How to manage canola at harvest for safer storage?
Safe canola seed storage is top of mind as harvest is well underway. Though daytime ambient temperatures have cooled, some canola may enter the bin unsafely hot. This is one of several key storage risks, as are weed seeds and green material. Even a relatively small patch of combined kochia, if those seeds have higher moisture than canola grain, can create a hot spot in the bin. In straight cut canola not treated with a harvest aid, pods and seeds may be adequately dry but green stems may contribute high-moisture dockage to the sample. Follow these conditioning tips, even for relatively cool and dry grain. Also plan for how best to store and sell harvested seed from fields with variable maturity, which poses greater storage risk. Always take representative samples from all bins at harvest. (Green seed common questions)
What to keep in mind for fall weed control?
Fall is a good time for weed control, both for soil moisture conservation going into spring and because winter annuals are small and easier to manage. Carefully select herbicide products based on the current date and next year’s cropping plans. This table can help.
Rain after harvest may promote canola regrowth. While regrowing canola can be used as a cover crop to manage erosion and sequester carbon, it will take up valuable nutrients and moisture. If herbicide control is the preferred management option, keep in mind that regrowth’s mature root system and small above-ground biomass will hamper chemical control. Use a higher rate of glyphosate and a tank mix partner. Glyphosate will take two to three weeks for visible above-ground symptoms in regrowing canola and/or weeds, especially in fall when growth slows. (Fall weed control timing and targets)
How to choose the right cultivars for next year?
Selecting cultivars based on the unique challenges and opportunities of each particular field increases a canola field’s potential productivity and profitability. Scout for current disease issues, conduct plant counts and review yield (if yield data is available already) to assess which hybrids performed best this year. Then, consider options including available seed treatments for next year: this article provides in-depth information on recommended options for various disease and management priorities.
How to tell verticillium stripe from blackleg?
Using the ‘Is it verticillium stripe or blackleg?’ field guide and the CCC disease scouting guide, scout before and after swathing/harvest for all end-of-season diseases, including verticillium stripe, sclerotinia, blackleg and clubroot. Verticillium stripe is being reported widely this year, not surprising given that it is one of the few diseases that can be more severe in dry conditions. Verticillium stripe is regularly confused with blackleg but can be differentiated via several key visual differences:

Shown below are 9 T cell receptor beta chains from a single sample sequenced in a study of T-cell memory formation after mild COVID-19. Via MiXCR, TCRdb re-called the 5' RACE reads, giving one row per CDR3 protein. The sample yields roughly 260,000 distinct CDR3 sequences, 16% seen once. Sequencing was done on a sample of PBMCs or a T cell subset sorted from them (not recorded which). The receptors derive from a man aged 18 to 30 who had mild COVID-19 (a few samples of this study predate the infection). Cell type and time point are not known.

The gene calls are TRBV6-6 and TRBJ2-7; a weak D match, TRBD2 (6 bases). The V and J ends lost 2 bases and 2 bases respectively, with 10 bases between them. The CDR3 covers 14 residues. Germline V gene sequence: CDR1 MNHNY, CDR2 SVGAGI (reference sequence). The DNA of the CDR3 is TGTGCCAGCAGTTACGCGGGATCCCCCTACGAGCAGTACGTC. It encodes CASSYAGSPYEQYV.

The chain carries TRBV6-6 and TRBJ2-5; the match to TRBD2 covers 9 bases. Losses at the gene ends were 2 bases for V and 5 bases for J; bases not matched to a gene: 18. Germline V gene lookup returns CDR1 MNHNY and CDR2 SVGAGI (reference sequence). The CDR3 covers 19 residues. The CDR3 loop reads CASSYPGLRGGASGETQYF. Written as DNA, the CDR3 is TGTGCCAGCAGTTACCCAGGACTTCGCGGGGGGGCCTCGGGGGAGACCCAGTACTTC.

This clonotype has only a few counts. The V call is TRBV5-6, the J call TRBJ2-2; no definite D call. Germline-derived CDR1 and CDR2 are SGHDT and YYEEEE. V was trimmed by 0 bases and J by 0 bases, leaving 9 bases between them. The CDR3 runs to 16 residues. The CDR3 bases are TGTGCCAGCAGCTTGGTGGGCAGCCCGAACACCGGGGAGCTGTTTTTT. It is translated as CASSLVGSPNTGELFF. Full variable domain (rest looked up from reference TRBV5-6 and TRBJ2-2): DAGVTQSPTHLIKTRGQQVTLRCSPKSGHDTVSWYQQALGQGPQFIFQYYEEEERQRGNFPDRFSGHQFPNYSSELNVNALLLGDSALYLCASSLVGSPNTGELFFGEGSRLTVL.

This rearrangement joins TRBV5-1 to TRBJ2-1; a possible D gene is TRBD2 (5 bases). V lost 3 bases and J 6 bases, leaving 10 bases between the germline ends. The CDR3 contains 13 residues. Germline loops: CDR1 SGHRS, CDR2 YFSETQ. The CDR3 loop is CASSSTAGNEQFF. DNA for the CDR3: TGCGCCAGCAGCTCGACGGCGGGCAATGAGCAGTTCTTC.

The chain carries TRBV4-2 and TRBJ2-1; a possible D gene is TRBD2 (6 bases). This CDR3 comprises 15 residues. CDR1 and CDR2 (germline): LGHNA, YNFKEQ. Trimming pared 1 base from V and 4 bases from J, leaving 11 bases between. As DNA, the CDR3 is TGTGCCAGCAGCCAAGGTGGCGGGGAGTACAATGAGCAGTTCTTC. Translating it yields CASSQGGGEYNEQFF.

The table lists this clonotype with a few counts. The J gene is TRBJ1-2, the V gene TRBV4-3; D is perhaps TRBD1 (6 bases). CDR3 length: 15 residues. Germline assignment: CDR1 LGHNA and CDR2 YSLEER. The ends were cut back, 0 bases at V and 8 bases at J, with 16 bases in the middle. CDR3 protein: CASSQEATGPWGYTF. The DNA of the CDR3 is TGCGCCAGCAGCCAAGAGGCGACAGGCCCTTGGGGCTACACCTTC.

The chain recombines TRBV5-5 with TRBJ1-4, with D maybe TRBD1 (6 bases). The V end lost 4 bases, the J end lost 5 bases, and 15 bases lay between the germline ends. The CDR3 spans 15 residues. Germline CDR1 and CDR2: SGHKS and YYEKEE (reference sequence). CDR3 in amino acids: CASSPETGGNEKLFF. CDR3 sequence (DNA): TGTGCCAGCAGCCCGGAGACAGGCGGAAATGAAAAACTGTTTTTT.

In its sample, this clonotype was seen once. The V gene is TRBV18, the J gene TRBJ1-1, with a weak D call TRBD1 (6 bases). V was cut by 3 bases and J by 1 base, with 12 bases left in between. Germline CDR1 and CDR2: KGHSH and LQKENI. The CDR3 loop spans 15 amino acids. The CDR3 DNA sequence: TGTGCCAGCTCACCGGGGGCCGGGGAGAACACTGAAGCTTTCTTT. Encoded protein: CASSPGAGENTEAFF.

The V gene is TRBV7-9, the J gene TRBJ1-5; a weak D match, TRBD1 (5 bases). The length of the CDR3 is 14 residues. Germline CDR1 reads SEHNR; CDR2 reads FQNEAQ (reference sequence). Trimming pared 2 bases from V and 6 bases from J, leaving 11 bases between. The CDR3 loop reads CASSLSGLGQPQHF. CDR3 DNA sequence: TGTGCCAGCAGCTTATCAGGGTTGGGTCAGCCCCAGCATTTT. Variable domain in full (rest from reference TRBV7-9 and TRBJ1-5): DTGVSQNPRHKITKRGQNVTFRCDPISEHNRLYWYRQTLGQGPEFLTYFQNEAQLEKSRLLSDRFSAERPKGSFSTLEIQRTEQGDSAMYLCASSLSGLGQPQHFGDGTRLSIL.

- Smaller ‘specks’: As verticillium stripe infection progresses, the epidermis should peel away from weakened stems to reveal tiny specks – microsclerotia – beneath. These specks are similar to but much smaller than blackleg pycnidia.
- More spread-out discolouration: Like blackleg, verticillium stripe causes a darkening of the stem cross-section. However, while blackleg causes distinct black wedge shapes, verticillium stripe discolouration is spread throughout the cross-section and gets continually darker as microsclerotia build up.
- Larger portion of the stem impacted: discolouration from verticillium stripe can extend from below ground level up the stem, whereas blackleg is concentrated in the crown around ground level.
No fungicide option is available for verticillium stripe, but rotation can help. (Verticillium stripe identification and management) (Video: verticillium stripe lifecycle and disease severity)
How often to check for harvest losses?
Harvest losses can vary widely based on cutting type (straight versus swathed), time of day, field conditions, shatter ratings and more. Losses can be five bu./ac., biting into profit and contributing to the weed seedbank. The first step to mitigate loss is knowing what’s being left in the field. Because electronic loss monitors do not accurately measure losses behind the combine, a drop-pan check should be conducted regularly: at least every time there is a difference in the crop and/or environmental conditions and anytime settings on the combine are changed. Here are easy to follow instructions for conducting a drop-pan check and for calculating loss per acre. The CCC’s Canola Calculator includes a harvest loss calculator to determine combine seed losses and a combine optimization tool to help troubleshoot issues with grain loss, grain sample quality and productivity and suggests setting adjustments to improve canola harvest.